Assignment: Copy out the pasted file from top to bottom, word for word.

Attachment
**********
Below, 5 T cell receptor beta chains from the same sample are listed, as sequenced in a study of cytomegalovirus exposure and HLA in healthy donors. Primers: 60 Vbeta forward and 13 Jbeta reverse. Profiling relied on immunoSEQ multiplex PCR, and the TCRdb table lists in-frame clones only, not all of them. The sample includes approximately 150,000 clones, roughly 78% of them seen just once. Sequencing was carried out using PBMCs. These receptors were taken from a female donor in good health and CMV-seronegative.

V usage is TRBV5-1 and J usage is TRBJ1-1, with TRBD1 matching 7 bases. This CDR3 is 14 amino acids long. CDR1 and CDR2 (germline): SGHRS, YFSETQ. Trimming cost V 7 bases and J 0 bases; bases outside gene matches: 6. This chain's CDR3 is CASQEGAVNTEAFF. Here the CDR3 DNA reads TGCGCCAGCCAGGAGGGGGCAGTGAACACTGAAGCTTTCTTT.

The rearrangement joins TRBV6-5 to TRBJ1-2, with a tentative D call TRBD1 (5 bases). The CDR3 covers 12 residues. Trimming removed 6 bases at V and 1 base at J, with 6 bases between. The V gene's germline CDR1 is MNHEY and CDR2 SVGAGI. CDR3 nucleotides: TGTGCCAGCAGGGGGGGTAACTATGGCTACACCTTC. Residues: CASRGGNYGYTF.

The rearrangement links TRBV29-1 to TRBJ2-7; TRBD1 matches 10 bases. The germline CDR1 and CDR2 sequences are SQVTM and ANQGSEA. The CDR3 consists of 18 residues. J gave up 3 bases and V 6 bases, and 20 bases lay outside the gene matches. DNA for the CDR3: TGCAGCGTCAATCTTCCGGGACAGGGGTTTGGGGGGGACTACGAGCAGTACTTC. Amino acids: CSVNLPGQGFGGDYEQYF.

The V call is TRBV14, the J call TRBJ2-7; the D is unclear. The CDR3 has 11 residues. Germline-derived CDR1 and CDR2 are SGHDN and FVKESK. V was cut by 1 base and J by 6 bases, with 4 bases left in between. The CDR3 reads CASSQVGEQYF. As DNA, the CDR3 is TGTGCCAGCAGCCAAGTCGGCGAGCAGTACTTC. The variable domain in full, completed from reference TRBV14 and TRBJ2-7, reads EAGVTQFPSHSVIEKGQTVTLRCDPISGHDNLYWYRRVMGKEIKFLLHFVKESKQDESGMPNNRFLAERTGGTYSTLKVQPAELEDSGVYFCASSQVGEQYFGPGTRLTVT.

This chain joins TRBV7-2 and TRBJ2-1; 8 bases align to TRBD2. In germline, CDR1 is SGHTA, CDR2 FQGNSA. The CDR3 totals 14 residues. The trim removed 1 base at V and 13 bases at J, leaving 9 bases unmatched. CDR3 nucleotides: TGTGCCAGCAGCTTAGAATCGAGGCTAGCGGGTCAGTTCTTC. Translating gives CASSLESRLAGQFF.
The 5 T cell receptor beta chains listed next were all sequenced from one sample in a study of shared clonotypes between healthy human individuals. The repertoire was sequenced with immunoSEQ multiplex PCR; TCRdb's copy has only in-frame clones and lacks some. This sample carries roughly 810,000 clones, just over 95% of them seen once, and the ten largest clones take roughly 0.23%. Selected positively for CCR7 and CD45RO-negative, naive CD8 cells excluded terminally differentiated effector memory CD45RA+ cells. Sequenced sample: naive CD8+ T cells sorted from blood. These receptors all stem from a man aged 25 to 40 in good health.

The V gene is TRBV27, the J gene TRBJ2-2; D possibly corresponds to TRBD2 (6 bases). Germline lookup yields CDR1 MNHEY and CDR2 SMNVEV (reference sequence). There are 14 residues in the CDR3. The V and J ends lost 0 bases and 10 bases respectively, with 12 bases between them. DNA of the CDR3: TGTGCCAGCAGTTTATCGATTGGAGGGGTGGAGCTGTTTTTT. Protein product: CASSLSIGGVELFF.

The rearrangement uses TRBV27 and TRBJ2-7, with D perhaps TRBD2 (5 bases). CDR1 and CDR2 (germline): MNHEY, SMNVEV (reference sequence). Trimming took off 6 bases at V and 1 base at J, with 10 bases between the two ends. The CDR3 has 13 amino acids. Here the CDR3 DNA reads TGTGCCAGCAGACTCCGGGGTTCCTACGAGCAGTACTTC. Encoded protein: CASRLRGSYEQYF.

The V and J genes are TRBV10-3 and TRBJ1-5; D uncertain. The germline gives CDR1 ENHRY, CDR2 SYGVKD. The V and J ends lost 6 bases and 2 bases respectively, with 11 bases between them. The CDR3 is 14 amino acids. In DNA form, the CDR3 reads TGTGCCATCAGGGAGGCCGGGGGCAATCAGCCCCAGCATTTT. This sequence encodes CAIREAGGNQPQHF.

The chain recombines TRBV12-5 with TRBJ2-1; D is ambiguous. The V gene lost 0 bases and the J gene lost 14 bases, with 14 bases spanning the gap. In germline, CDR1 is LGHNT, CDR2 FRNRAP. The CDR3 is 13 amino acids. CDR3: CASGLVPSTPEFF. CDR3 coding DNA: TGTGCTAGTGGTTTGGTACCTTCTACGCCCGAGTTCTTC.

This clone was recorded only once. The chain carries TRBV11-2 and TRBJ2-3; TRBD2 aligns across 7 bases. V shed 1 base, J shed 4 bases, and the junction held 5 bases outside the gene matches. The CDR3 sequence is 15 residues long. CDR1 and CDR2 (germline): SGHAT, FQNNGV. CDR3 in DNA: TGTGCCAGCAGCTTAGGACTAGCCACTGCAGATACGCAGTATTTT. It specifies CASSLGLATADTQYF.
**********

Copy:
Below, 5 T cell receptor beta chains from the same sample are listed, as sequenced in a study of cytomegalovirus exposure and HLA in healthy donors. Primers: 60 Vbeta forward and 13 Jbeta reverse. Profiling relied on immunoSEQ multiplex PCR, and the TCRdb table lists in-frame clones only, not all of them. The sample includes approximately 150,000 clones, roughly 78% of them seen just once. Sequencing was carried out using PBMCs. These receptors were taken from a female donor in good health and CMV-seronegative.

V usage is TRBV5-1 and J usage is TRBJ1-1, with TRBD1 matching 7 bases. This CDR3 is 14 amino acids long. CDR1 and CDR2 (germline): SGHRS, YFSETQ. Trimming cost V 7 bases and J 0 bases; bases outside gene matches: 6. This chain's CDR3 is CASQEGAVNTEAFF. Here the CDR3 DNA reads TGCGCCAGCCAGGAGGGGGCAGTGAACACTGAAGCTTTCTTT.

The rearrangement joins TRBV6-5 to TRBJ1-2, with a tentative D call TRBD1 (5 bases). The CDR3 covers 12 residues. Trimming removed 6 bases at V and 1 base at J, with 6 bases between. The V gene's germline CDR1 is MNHEY and CDR2 SVGAGI. CDR3 nucleotides: TGTGCCAGCAGGGGGGGTAACTATGGCTACACCTTC. Residues: CASRGGNYGYTF.

The rearrangement links TRBV29-1 to TRBJ2-7; TRBD1 matches 10 bases. The germline CDR1 and CDR2 sequences are SQVTM and ANQGSEA. The CDR3 consists of 18 residues. J gave up 3 bases and V 6 bases, and 20 bases lay outside the gene matches. DNA for the CDR3: TGCAGCGTCAATCTTCCGGGACAGGGGTTTGGGGGGGACTACGAGCAGTACTTC. Amino acids: CSVNLPGQGFGGDYEQYF.

The V call is TRBV14, the J call TRBJ2-7; the D is unclear. The CDR3 has 11 residues. Germline-derived CDR1 and CDR2 are SGHDN and FVKESK. V was cut by 1 base and J by 6 bases, with 4 bases left in between. The CDR3 reads CASSQVGEQYF. As DNA, the CDR3 is TGTGCCAGCAGCCAAGTCGGCGAGCAGTACTTC. The variable domain in full, completed from reference TRBV14 and TRBJ2-7, reads EAGVTQFPSHSVIEKGQTVTLRCDPISGHDNLYWYRRVMGKEIKFLLHFVKESKQDESGMPNNRFLAERTGGTYSTLKVQPAELEDSGVYFCASSQVGEQYFGPGTRLTVT.

This chain joins TRBV7-2 and TRBJ2-1; 8 bases align to TRBD2. In germline, CDR1 is SGHTA, CDR2 FQGNSA. The CDR3 totals 14 residues. The trim removed 1 base at V and 13 bases at J, leaving 9 bases unmatched. CDR3 nucleotides: TGTGCCAGCAGCTTAGAATCGAGGCTAGCGGGTCAGTTCTTC. Translating gives CASSLESRLAGQFF.
The 5 T cell receptor beta chains listed next were all sequenced from one sample in a study of shared clonotypes between healthy human individuals. The repertoire was sequenced with immunoSEQ multiplex PCR; TCRdb's copy has only in-frame clones and lacks some. This sample carries roughly 810,000 clones, just over 95% of them seen once, and the ten largest clones take roughly 0.23%. Selected positively for CCR7 and CD45RO-negative, naive CD8 cells excluded terminally differentiated effector memory CD45RA+ cells. Sequenced sample: naive CD8+ T cells sorted from blood. These receptors all stem from a man aged 25 to 40 in good health.

The V gene is TRBV27, the J gene TRBJ2-2; D possibly corresponds to TRBD2 (6 bases). Germline lookup yields CDR1 MNHEY and CDR2 SMNVEV (reference sequence). There are 14 residues in the CDR3. The V and J ends lost 0 bases and 10 bases respectively, with 12 bases between them. DNA of the CDR3: TGTGCCAGCAGTTTATCGATTGGAGGGGTGGAGCTGTTTTTT. Protein product: CASSLSIGGVELFF.

The rearrangement uses TRBV27 and TRBJ2-7, with D perhaps TRBD2 (5 bases). CDR1 and CDR2 (germline): MNHEY, SMNVEV (reference sequence). Trimming took off 6 bases at V and 1 base at J, with 10 bases between the two ends. The CDR3 has 13 amino acids. Here the CDR3 DNA reads TGTGCCAGCAGACTCCGGGGTTCCTACGAGCAGTACTTC. Encoded protein: CASRLRGSYEQYF.

The V and J genes are TRBV10-3 and TRBJ1-5; D uncertain. The germline gives CDR1 ENHRY, CDR2 SYGVKD. The V and J ends lost 6 bases and 2 bases respectively, with 11 bases between them. The CDR3 is 14 amino acids. In DNA form, the CDR3 reads TGTGCCATCAGGGAGGCCGGGGGCAATCAGCCCCAGCATTTT. This sequence encodes CAIREAGGNQPQHF.

The chain recombines TRBV12-5 with TRBJ2-1; D is ambiguous. The V gene lost 0 bases and the J gene lost 14 bases, with 14 bases spanning the gap. In germline, CDR1 is LGHNT, CDR2 FRNRAP. The CDR3 is 13 amino acids. CDR3: CASGLVPSTPEFF. CDR3 coding DNA: TGTGCTAGTGGTTTGGTACCTTCTACGCCCGAGTTCTTC.

This clone was recorded only once. The chain carries TRBV11-2 and TRBJ2-3; TRBD2 aligns across 7 bases. V shed 1 base, J shed 4 bases, and the junction held 5 bases outside the gene matches. The CDR3 sequence is 15 residues long. CDR1 and CDR2 (germline): SGHAT, FQNNGV. CDR3 in DNA: TGTGCCAGCAGCTTAGGACTAGCCACTGCAGATACGCAGTATTTT. It specifies CASSLGLATADTQYF.